Using suppressor analysis to elucidate peroxisome biogenesis and peroxin function The import of matrix enzymes that catalyze metabolic reactions supporting growth and development is central to peroxisome biogenesis and function. The current model for peroxisomal matrix protein import provides a framework of peroxisomal proteins (peroxins) involved and the associations these peroxins make to import proteins into the peroxisome. However, this model lacks mechanistic details of the associations among these peroxins, contributions of non-transport peroxins to import, and possibly unidentified peroxins. This project proposes using mutant suppression screens to identify new peroxisomal components, reveal novel genetic interactions between known peroxins, and provide more detailed understanding of known associations. Mutations in distinct steps in matrix protein import were chosen for suppression screens: pex12-1, a mutant of a peroxin of the ubiquitin ligating complex that aids in peroxisomal receptor recycling, and pex14-1 and pex14-6, mutants of a docking complex peroxin that recruits peroxisomal receptors and aids in matrix protein insertion. In each screen, the initial mutant (pex12-1, pex14-1, or pex14-6) was mutagenized and then screened for lines with beneficial secondary mutations that alleviated one or more peroxisomal defects. Numerous mutant suppressors already have been isolated through these screens. For each prioritized suppressor, this project aims to identify the mutation causing suppression through whole- genome sequencing, bioinformatics, and recombination mapping. Suppression mechanisms will be elucidated by combining different mutations and comparing impacts on peroxisome function by monitoring physiological, cell biological, and molecular responses. Characterizing the novel mutations identified in these screens and determining the mechanisms through which they restore or bypass peroxisome dysfunction will elucidate the roles of the suppressor gene and the targeted peroxin in peroxisome function and refine our understanding of matrix protein import. Furthermore, because this project is designed to uncover means of repairing or circumventing peroxisomal dysfunction in mutants of PEX12 and PEX14 and because peroxins often have conserved function among diverse species, the results of this proposal may inform therapies for peroxisome biogenesis disorder patients with mutations that impair docking (PEX14) or ubiquitination (PEX12) of receptor peroxins. !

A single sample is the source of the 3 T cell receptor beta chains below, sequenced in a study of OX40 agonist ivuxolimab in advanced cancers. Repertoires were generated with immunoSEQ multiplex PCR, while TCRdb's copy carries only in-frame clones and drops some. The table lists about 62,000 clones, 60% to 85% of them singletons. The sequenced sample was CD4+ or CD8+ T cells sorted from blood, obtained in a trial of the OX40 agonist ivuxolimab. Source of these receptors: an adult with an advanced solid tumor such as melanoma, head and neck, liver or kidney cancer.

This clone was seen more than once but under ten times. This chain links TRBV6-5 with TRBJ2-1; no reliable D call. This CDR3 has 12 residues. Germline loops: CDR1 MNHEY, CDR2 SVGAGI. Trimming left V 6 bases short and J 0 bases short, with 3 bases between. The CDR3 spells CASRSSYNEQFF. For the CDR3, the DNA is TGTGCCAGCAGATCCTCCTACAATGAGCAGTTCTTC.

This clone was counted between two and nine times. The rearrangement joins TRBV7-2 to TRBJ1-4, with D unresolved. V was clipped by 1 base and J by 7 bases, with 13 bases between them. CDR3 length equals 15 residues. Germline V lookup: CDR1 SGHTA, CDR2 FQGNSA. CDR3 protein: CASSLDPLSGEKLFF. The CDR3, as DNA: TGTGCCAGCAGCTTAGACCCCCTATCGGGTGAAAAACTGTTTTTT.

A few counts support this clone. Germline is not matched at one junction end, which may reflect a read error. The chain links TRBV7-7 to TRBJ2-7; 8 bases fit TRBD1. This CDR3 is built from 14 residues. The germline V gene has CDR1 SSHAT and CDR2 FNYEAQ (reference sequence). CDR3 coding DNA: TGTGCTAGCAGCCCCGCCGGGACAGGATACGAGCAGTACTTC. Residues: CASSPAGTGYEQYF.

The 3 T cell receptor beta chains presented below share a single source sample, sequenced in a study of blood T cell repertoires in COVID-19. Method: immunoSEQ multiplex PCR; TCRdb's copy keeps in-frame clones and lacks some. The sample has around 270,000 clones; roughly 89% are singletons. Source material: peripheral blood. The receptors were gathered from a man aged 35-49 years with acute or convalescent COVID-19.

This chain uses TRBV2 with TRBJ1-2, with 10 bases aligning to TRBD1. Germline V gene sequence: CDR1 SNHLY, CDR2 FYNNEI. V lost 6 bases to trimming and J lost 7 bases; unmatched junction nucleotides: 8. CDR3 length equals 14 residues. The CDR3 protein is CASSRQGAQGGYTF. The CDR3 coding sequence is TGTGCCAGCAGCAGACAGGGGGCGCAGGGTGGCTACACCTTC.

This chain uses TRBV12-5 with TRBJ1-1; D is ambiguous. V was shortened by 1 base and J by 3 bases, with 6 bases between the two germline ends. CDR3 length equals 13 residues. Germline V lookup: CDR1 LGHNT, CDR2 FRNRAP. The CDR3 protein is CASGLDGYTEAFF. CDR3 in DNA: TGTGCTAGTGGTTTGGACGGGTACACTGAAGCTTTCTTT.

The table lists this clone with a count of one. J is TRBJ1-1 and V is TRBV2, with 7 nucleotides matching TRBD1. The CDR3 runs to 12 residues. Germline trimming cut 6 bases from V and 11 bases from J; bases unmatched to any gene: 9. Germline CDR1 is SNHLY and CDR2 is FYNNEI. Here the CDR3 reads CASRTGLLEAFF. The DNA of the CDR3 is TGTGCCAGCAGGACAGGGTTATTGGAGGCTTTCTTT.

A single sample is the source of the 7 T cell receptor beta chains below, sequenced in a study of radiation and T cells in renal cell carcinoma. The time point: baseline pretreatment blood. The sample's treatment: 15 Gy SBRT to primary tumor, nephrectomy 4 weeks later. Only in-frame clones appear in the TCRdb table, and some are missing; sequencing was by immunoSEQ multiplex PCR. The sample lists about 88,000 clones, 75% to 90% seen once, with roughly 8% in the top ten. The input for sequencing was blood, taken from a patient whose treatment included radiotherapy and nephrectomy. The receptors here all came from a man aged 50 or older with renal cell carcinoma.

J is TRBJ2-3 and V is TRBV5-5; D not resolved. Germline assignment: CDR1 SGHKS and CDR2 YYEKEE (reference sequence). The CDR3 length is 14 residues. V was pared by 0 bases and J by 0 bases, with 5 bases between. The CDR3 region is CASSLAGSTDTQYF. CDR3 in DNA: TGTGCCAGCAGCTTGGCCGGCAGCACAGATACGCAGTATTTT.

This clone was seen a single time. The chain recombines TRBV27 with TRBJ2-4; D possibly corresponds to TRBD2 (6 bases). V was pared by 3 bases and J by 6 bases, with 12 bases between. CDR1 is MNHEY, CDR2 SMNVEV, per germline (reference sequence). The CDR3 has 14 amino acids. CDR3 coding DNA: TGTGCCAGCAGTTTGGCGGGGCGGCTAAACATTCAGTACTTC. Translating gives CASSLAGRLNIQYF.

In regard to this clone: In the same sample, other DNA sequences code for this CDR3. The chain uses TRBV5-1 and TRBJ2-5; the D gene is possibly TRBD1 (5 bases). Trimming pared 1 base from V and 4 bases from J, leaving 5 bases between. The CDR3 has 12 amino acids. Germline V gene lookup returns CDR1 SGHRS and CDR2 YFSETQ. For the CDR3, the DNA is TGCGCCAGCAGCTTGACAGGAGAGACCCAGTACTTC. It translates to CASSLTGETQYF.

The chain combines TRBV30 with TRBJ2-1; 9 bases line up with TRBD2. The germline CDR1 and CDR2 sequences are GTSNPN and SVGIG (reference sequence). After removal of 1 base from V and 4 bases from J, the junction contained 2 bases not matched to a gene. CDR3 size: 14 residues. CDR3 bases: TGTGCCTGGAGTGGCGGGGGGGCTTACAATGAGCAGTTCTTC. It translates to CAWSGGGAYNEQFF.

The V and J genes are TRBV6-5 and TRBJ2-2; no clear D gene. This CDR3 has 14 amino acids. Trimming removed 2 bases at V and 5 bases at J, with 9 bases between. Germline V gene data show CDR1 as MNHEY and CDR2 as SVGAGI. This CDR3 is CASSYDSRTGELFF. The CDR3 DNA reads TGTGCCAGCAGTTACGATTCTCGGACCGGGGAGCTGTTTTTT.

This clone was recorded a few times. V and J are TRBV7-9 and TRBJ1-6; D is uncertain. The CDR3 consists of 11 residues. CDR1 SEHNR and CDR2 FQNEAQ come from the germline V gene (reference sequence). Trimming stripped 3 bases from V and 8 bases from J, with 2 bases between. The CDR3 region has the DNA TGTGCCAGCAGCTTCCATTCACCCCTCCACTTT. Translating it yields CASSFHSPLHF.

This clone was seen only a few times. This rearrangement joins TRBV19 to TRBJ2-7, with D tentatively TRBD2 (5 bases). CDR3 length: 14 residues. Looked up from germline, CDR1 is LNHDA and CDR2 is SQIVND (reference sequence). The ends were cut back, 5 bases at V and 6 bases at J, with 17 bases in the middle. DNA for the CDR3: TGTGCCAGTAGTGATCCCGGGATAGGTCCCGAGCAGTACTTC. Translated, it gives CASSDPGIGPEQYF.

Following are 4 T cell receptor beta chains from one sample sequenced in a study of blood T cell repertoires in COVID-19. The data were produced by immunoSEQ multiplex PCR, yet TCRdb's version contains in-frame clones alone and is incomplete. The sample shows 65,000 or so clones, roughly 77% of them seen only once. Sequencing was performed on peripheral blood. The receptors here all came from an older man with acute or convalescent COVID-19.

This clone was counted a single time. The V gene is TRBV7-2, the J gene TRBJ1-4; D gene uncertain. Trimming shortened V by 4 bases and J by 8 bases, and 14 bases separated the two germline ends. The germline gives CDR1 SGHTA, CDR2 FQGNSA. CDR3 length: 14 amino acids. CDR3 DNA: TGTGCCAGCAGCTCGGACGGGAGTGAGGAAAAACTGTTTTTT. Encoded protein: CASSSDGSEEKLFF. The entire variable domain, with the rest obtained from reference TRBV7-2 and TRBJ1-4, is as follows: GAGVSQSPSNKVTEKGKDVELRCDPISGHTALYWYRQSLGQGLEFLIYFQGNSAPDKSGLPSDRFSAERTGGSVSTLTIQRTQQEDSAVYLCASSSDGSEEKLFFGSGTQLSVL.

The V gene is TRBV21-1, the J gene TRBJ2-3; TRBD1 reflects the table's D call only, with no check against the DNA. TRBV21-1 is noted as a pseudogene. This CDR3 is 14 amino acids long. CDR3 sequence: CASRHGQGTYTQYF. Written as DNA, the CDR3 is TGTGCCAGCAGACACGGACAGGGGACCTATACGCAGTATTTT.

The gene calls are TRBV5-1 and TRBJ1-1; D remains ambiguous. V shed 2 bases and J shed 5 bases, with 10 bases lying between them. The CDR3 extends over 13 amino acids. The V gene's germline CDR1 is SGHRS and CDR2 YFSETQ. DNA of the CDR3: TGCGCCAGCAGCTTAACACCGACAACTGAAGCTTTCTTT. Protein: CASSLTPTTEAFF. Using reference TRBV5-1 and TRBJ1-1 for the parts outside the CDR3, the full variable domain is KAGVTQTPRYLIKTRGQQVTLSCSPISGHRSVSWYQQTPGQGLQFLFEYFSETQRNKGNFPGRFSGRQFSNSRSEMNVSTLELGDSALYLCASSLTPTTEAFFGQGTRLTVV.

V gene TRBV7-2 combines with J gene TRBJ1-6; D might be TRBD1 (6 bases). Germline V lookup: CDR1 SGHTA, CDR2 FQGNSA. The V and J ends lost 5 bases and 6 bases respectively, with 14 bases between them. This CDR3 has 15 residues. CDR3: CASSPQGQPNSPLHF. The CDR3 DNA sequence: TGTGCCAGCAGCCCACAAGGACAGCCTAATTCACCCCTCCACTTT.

Public Health Relevance

Peroxisomes are organelles necessary for the survival and development of almost all multicellular organisms; peroxisomal defects cause severe degenerative disorders in humans. To properly support cellular metabolism, peroxisomes must efficiently import necessary matrix enzymes through the coordinated association of several complexes. The goal of this project is to improve our understanding of peroxisomal matrix protein import by uncovering novel peroxisomal components and providing mechanistic details of the peroxins and complexes involved.

National Institute of Health (NIH)
National Institute of General Medical Sciences (NIGMS)
Predoctoral Individual National Research Service Award (F31)
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Special Emphasis Panel (ZRG1)
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Brown, Patrick
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Rice University
Schools of Arts and Sciences
United States
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